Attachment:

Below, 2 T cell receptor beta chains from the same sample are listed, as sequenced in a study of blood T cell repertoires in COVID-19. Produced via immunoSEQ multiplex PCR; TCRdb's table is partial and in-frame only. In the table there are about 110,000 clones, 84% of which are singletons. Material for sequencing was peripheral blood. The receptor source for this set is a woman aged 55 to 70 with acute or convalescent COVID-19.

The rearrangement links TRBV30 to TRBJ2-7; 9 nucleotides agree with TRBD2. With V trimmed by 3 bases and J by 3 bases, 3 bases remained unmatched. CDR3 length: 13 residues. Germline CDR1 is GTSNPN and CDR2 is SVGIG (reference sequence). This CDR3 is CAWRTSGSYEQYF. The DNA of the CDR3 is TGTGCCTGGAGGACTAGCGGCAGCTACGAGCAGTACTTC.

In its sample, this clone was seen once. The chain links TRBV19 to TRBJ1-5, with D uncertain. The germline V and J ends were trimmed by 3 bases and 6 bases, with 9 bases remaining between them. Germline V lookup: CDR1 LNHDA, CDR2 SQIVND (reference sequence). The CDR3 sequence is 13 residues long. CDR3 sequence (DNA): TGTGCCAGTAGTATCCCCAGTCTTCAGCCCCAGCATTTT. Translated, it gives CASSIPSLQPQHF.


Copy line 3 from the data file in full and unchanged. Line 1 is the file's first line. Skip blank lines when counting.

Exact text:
In its sample, this clone was seen once. The chain links TRBV19 to TRBJ1-5, with D uncertain. The germline V and J ends were trimmed by 3 bases and 6 bases, with 9 bases remaining between them. Germline V lookup: CDR1 LNHDA, CDR2 SQIVND (reference sequence). The CDR3 sequence is 13 residues long. CDR3 sequence (DNA): TGTGCCAGTAGTATCCCCAGTCTTCAGCCCCAGCATTTT. Translated, it gives CASSIPSLQPQHF.